Are you looking for a simpler way to manage permissions across all your AWS accounts? Perhaps you federate your identity provider (IdP) to each account and divide permissions and authorization between cloud and identity teams, but want a simpler administrative model. Maybe you use AWS IAM Identity Center (successor to AWS Single Sign-On) but are running out of room in your permission set policies; or need a way to keep the role models you have while tailoring the policies in each account to reference their specific resources. Or perhaps you are considering IAM Identity Center as an alternative to per-account federation, but need a way to reuse the customer managed policies that you have already created. Great news! Now you can use customer managed policies (CMPs) and permissions boundaries (PBs) to help with these more advanced situations.
In this blog post, we explain how you can use CMPS and PBs with IAM Identity Center to address these considerations. We describe how IAM Identity Center works, how these types of policies work with IAM Identity Center, and how to best use CMPs and PBs with IAM Identity Center. We also show you how to configure and use CMPs in your IAM Identity Center deployment.
IAM Identity Center background
With IAM Identity Center, you can centrally manage access to multiple AWS accounts and business applications, while providing your workplace users a single sign-on experience with your choice of identity system. Rather than manage identity in each account individually, IAM Identity Center provides one place to connect an existing IdP, Microsoft Active Directory Domain Services (AD DS), or workforce users that you create directly in AWS. Because IAM Identity Center integrates with AWS Organizations, it also provides a central place to define your roles, assign them to your users and groups, and give your users a portal where they can access their assigned accounts.
With AWS Identity Center, you manage access to accounts by creating and assigning permission sets. These are AWS Identity and Access Management (IAM) role templates that define (among other things) which policies to include in a role. If you’re just getting started, you can attach AWS managed policies to the permission set. These policies, created by AWS service teams, enable you to get started without having to learn how to author IAM policies in JSON.
For more advanced cases, where you are unable to express policies sufficiently using inline policies, you can create a custom policy in the permission set. When you assign a permission set to users or groups in a specified account, IAM Identity Center creates a role from the template and then controls single sign-on access to the role. During role creation, IAM Identity Center attaches any specified AWS managed policies, and adds any custom policy to the role as an inline policy. These custom policies must be within the 10,240 character IAM quota of inline policies.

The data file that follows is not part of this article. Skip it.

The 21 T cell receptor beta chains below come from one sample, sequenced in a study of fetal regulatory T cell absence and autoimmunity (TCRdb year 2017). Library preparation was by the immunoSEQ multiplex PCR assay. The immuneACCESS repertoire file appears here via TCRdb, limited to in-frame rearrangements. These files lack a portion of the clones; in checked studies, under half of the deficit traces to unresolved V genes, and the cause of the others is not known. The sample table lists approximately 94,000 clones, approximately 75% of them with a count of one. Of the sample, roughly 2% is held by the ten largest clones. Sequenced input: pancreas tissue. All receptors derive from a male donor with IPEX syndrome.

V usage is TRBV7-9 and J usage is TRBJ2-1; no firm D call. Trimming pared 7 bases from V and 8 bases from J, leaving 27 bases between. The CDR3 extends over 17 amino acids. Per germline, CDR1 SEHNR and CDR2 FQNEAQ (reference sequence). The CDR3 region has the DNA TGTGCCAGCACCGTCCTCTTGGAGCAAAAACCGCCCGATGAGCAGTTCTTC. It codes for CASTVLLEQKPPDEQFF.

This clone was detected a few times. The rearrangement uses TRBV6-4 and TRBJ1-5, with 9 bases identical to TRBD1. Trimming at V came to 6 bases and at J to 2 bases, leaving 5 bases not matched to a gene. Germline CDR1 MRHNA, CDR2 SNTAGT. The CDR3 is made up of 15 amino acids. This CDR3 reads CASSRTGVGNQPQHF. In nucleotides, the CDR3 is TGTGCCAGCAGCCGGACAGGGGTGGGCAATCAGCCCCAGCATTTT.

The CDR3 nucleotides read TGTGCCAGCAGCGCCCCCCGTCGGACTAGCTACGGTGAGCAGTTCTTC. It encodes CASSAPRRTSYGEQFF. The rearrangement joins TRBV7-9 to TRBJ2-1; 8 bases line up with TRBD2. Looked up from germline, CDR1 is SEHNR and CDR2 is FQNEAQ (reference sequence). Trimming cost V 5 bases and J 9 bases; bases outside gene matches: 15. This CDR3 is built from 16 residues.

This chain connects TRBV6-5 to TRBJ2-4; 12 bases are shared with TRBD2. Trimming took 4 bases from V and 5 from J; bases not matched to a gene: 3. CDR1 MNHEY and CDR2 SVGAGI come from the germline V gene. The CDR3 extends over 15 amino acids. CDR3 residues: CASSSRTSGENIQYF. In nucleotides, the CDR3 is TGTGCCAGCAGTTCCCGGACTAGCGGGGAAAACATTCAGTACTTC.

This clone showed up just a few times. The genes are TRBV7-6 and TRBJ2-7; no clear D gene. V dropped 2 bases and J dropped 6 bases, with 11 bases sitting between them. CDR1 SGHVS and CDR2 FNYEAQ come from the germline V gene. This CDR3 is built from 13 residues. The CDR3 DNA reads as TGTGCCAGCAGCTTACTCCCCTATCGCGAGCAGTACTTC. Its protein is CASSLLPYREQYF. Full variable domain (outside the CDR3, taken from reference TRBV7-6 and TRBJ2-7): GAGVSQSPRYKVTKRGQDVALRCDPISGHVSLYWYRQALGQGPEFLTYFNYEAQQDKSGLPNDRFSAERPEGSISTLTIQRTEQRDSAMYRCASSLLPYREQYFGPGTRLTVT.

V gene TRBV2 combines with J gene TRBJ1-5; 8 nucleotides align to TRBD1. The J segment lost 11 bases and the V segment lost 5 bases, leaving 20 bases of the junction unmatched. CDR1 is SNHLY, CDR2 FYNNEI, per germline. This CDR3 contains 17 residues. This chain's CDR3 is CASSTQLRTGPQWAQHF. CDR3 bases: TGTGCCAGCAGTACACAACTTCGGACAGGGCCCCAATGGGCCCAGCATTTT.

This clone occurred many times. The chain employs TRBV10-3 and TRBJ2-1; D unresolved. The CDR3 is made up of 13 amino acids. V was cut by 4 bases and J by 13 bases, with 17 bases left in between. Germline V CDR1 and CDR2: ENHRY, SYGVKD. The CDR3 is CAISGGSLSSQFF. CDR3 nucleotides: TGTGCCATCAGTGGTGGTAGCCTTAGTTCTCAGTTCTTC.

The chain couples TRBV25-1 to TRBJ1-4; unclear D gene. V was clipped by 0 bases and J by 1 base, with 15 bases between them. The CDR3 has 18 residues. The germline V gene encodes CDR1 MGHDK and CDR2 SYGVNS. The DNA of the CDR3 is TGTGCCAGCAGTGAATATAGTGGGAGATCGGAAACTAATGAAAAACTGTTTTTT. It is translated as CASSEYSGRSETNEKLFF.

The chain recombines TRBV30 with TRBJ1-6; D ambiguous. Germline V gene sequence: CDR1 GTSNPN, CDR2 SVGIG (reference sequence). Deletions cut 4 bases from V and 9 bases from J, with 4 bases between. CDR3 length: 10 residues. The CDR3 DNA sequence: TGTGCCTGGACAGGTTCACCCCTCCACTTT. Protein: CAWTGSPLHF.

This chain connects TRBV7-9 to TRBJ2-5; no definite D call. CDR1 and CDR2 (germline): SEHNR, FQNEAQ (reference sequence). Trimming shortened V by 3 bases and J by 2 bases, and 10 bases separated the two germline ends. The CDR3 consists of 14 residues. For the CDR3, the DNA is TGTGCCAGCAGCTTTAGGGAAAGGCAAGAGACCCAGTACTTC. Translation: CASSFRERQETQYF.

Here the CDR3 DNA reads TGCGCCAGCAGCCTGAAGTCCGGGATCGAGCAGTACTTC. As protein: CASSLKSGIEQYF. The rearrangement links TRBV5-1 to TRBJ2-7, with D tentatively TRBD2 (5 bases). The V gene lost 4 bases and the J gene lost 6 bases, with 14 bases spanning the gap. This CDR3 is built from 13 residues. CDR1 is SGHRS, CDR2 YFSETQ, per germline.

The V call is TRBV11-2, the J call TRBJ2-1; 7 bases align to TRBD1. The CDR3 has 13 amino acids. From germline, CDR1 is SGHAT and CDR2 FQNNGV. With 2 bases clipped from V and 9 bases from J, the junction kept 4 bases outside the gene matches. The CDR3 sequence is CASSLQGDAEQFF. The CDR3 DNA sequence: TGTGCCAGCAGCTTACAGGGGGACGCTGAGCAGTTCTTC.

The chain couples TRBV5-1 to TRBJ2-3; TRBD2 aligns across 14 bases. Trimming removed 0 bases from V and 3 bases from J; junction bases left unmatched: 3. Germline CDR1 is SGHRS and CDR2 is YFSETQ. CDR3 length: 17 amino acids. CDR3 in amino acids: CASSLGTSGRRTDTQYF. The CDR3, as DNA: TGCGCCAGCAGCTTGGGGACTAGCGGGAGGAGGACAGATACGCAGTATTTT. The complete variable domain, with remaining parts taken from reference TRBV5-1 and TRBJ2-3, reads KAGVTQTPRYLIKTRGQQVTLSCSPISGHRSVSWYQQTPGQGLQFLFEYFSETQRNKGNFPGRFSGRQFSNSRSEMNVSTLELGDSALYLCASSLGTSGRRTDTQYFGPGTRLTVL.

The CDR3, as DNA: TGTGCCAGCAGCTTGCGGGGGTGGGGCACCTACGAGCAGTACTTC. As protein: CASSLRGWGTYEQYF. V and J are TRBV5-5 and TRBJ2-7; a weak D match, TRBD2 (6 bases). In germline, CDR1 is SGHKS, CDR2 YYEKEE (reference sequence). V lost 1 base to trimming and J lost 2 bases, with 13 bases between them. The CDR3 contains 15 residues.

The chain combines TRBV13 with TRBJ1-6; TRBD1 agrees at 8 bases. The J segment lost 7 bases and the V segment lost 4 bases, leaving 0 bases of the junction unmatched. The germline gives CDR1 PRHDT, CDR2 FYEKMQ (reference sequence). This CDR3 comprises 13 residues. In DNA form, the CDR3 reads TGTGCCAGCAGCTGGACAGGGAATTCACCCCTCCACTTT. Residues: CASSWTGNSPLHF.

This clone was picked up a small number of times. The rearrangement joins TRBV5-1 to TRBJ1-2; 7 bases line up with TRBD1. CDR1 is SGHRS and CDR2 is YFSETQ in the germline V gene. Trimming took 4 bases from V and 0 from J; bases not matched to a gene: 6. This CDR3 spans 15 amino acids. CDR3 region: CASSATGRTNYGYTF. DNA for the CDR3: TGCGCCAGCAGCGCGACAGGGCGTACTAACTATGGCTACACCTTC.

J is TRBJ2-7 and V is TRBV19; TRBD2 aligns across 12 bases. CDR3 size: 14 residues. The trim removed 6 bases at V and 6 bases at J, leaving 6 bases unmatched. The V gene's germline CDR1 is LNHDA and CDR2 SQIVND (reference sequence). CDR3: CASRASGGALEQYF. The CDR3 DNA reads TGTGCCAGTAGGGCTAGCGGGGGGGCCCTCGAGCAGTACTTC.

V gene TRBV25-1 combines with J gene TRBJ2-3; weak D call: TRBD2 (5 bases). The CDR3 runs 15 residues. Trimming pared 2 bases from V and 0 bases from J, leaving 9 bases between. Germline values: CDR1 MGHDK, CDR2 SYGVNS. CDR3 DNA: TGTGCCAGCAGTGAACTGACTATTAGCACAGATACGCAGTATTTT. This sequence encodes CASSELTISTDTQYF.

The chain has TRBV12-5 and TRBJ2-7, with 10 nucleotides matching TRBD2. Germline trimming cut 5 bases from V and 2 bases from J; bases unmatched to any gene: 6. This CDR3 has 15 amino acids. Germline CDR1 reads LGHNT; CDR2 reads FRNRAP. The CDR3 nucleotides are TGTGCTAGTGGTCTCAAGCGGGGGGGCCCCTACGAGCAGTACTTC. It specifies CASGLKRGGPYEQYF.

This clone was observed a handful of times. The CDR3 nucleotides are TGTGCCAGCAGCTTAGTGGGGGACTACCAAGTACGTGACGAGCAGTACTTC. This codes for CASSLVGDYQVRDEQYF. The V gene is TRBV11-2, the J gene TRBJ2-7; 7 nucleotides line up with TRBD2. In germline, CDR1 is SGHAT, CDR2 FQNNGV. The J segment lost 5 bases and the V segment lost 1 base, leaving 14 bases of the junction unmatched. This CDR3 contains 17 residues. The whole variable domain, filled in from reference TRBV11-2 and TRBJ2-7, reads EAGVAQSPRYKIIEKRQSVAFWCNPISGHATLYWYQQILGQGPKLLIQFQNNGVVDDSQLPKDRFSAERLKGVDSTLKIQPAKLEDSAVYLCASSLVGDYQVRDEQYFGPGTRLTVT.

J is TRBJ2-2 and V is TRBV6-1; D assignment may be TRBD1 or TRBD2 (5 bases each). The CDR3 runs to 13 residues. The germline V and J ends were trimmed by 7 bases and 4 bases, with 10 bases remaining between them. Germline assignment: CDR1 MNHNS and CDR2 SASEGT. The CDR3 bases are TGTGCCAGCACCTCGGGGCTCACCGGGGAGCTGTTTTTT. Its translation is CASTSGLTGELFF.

IAM provides two other types of custom policies that increase flexibility when managing access in AWS accounts. Customer managed policies (CMPs) are standalone policies that you create and can attach to roles in your AWS accounts to grant or deny access to AWS resources. Permissions boundaries (PBs) provide an advanced feature that specifies the maximum permissions that a role can have. For both CMPs and PBs, you create the custom policy in your account and then attach it to roles. IAM Identity Center now supports attaching both of these to permission sets so you can handle cases where AWS Managed Policies and inline policies may not be enough.
How CMPs and PBs work with IAM Identity Center
Although you can create IAM users to manage access to AWS accounts and resources, AWS recommends that you use roles instead of IAM users for this purpose. Roles act as an identity (sometimes called an IAM principal), and you assign permissions (identity-based policies) to the role. If you use the AWS Management Console or the AWS Command Line Interface to assume a role, you get the permissions of the role that you assumed. With its simpler way to maintain your users and groups in one AWS location and its ability to centrally manage and assign roles, AWS recommends that you use IAM Identity Center to manage access to your AWS accounts.
With this new IAM Identity Center release, you have the option to specify the names of CMPs and one PB in your permission set (role definition). Doing so modifies how IAM Identity Center provisions roles into accounts. When you assign a user or group to a permission set, IAM Identity Center checks the target account to verify that all specified CMPs and the PB are present. If they are all present, IAM Identity Center creates the role in the account and attaches the specified policies. If any of the specified CMPs or the PB are missing, IAM Identity Center fails the role creation.
This all sounds simple enough, but there are important implications to consider.
If you modify the permission set, IAM Identity Center updates the corresponding roles in all accounts to which you assigned the permission set. What is different when using CMPs and PBs is that IAM Identity Center is uninvolved in the creation or maintenance of the CMPs or PBs. It’s your responsibility to make sure that the CMPs and PBs are created and managed in all of the accounts to which you assign permission sets that use the CMPs and PBs. This means that you must be careful in how you name, create, and maintain these policies in your accounts, to avoid unintended consequences. For example, if you do not apply changes to CMPs consistently across all your accounts, the behavior of an IAM Identity Center created role will vary between accounts.
What CMPs do for you
By using CMPs with permission sets, you gain four main benefits: